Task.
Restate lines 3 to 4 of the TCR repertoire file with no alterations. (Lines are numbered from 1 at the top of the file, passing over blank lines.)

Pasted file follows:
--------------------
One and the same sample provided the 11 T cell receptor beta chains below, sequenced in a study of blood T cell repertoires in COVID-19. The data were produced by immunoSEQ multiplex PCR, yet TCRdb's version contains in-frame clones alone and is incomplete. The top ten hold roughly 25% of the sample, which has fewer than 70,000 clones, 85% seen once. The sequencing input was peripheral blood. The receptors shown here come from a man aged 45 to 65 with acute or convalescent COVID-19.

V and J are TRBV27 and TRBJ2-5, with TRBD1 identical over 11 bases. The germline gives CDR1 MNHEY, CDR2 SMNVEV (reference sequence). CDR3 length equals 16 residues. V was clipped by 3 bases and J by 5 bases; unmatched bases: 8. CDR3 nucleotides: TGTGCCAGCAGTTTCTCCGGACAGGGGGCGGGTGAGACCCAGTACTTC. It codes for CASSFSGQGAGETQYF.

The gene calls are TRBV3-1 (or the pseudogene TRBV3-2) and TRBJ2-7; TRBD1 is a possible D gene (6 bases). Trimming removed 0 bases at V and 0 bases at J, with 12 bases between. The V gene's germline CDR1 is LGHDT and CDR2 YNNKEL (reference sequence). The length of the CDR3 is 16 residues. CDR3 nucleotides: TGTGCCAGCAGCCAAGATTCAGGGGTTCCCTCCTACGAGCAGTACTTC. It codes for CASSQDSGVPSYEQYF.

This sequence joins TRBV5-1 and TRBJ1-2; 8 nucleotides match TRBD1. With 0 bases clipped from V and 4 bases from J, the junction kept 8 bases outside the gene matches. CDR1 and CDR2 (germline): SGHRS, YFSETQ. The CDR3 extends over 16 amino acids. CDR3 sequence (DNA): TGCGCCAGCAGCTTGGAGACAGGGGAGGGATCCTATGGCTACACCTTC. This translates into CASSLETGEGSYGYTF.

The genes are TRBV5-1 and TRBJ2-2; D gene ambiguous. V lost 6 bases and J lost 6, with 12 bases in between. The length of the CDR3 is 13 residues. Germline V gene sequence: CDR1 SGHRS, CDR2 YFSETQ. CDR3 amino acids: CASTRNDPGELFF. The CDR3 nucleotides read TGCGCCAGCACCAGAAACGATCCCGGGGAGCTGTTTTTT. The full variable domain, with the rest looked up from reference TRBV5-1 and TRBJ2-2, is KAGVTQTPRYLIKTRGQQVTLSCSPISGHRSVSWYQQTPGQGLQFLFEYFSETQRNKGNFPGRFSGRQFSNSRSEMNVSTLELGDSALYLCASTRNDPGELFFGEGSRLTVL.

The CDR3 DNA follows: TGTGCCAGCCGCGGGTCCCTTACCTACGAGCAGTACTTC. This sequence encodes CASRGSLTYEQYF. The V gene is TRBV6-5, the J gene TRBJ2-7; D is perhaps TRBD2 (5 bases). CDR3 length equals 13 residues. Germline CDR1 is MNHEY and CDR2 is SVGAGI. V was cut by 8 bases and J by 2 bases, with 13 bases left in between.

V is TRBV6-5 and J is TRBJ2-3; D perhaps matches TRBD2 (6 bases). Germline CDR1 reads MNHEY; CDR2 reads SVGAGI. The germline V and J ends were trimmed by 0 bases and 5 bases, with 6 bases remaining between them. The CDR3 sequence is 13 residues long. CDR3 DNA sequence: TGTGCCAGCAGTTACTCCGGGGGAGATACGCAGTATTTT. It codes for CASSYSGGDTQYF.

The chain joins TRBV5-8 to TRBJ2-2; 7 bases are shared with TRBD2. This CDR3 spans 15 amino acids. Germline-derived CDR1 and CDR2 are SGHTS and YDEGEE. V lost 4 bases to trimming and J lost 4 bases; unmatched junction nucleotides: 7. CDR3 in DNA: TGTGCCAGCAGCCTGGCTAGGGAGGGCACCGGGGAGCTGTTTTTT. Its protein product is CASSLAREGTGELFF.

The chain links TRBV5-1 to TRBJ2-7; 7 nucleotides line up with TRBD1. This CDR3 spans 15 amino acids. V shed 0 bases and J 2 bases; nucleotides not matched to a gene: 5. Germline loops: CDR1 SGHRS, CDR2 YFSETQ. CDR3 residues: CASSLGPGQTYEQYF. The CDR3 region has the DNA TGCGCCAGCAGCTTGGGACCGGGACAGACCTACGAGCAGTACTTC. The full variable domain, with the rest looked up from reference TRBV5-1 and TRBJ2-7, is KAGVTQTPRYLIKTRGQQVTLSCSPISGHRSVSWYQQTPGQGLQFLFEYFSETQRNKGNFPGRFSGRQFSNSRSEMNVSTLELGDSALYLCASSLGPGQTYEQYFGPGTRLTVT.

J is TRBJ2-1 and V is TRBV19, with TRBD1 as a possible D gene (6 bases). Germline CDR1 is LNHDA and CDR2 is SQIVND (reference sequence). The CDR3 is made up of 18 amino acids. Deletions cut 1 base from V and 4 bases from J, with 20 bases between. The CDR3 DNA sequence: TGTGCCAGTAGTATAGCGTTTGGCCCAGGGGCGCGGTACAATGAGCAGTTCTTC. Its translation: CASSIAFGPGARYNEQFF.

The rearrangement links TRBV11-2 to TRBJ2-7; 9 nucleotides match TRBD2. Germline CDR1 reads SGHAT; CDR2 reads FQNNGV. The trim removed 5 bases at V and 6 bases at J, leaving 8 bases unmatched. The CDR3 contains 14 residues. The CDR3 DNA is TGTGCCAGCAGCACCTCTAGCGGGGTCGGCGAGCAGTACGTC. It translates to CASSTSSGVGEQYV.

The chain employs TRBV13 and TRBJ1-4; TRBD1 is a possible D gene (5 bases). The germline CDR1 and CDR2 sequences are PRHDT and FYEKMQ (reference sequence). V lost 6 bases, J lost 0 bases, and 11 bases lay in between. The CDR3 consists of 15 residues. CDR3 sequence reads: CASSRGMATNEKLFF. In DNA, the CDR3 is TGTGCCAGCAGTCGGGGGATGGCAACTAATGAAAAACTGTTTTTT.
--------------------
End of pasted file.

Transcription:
The gene calls are TRBV3-1 (or the pseudogene TRBV3-2) and TRBJ2-7; TRBD1 is a possible D gene (6 bases). Trimming removed 0 bases at V and 0 bases at J, with 12 bases between. The V gene's germline CDR1 is LGHDT and CDR2 YNNKEL (reference sequence). The length of the CDR3 is 16 residues. CDR3 nucleotides: TGTGCCAGCAGCCAAGATTCAGGGGTTCCCTCCTACGAGCAGTACTTC. It codes for CASSQDSGVPSYEQYF.

This sequence joins TRBV5-1 and TRBJ1-2; 8 nucleotides match TRBD1. With 0 bases clipped from V and 4 bases from J, the junction kept 8 bases outside the gene matches. CDR1 and CDR2 (germline): SGHRS, YFSETQ. The CDR3 extends over 16 amino acids. CDR3 sequence (DNA): TGCGCCAGCAGCTTGGAGACAGGGGAGGGATCCTATGGCTACACCTTC. This translates into CASSLETGEGSYGYTF.